Gianni Infantino insists VAR is 'helping' football, not damaging it

Gianni Infantino believes VAR is not damaging football, insisting that errors are down to the unfamiliarity with the technology; the FIFA president did however reveal that leagues are under 'no obligation' to keep using it

FIFA President Gianni Infantino
Image: FIFA President Gianni Infantino called for patience with VAR

FIFA president Gianni Infantino has leapt to the defence of VAR, claiming the technology is "helping" football not damaging it.

Players, coaches and pundits have criticised VAR, with many feeling it has gone far beyond its original stated purpose of correcting 'clear and obvious' errors.

Jamie Carragher and Gary Neville believe a serious rethink is required about the way in which VAR is being applied in the Premier League. The Sky Sports pundits were speaking on Monday Night Football after Ollie Watkins saw a late equaliser controversially ruled out by VAR as Aston Villa were beaten 2-1 by West Ham.

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Jamie Carragher and Gary Neville believe VAR has become too frustrating and is not achieving what it was designed to do.

Infantino said often the problem was how the technology was implemented, rather than the technology itself.

"I think that VAR is helping football, it's certainly not damaging football," he said. "We have to remember VAR was introduced for the first time two years ago, not 20 years ago.

"We must not make a confusion between VAR and maybe sometimes wrong decisions which are taken because of the wrong way in which VAR is used maybe in some places because of the lack of experience of those who are using VAR.

"Let's not forget this really is a landmark change for a referee who didn't grow up with VAR."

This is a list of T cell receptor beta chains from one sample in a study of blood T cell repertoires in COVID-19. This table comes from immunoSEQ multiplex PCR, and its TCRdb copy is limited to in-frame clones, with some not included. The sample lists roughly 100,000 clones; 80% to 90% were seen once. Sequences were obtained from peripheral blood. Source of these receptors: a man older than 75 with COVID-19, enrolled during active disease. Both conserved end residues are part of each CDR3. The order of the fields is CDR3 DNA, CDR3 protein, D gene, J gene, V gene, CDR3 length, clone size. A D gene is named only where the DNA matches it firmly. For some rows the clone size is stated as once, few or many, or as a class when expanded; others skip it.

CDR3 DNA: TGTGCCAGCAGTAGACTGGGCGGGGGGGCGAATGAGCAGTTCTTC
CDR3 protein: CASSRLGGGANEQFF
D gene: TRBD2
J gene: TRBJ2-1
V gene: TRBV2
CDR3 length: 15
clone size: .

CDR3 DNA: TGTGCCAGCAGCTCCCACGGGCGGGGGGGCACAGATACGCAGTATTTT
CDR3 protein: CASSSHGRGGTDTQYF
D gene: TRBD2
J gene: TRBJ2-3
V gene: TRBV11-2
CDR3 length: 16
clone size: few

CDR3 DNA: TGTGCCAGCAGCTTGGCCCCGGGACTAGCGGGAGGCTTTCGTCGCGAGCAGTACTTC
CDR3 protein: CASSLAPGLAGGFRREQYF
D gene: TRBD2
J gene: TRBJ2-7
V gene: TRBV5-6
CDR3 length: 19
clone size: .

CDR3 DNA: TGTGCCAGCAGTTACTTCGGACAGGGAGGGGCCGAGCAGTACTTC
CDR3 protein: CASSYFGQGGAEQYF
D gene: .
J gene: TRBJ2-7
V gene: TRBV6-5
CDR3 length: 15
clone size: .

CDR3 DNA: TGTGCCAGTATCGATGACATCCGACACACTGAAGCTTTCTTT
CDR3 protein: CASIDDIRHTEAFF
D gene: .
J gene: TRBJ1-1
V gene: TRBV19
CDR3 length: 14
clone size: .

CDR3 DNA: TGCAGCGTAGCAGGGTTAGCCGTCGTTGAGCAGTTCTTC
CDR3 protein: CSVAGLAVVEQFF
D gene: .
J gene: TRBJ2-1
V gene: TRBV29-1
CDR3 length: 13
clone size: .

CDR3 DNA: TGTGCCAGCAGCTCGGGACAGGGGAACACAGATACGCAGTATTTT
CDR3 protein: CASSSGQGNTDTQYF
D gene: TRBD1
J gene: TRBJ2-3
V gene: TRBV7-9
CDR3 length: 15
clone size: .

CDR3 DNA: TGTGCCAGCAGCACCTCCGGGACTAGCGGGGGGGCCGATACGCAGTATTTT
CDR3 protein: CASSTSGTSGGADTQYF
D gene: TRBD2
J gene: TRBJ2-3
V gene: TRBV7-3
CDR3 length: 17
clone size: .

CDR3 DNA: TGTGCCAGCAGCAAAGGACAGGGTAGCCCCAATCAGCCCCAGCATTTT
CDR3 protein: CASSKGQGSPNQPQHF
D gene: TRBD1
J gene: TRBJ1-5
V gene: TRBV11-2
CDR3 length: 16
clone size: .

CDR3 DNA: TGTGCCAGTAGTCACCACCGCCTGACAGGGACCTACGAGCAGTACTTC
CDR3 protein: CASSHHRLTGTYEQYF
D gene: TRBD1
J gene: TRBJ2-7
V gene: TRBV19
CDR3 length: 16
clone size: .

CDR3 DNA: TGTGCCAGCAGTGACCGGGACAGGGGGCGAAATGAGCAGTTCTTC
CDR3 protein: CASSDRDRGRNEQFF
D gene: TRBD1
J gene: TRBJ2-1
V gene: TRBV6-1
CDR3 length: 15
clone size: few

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Daily Mirror assistant editor Darren Lewis and former England striker Darren Bent discuss how the use of VAR can evolve further.

He also said there was "no obligation" on competitions to use the technology if they did not want to.

Infantino said he was "sad" on a personal level at the resignation of Greg Clarke from his position as a FIFA vice-president, but said the former Football Association chairman had done the right thing in quitting after making a series
of offensive remarks in an appearance before MPs last month.

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Infantino reiterated that FIFA had a zero-tolerance policy to discrimination of all forms.

The Swiss was speaking following the final FIFA Council meeting of 2020, where it was agreed that the 2021 Club World Cup will be a seven-team tournament to be played in Japan.

FIFA had hoped it would be able to stage the first of its expanded, 24-team Club World Cup competitions in China next summer, but it agreed to postpone the event indefinitely in order to reschedule Euro 2020 and the 2020 Copa America.

Instead, the tournament will continue in its existing format and be played late in 2021.

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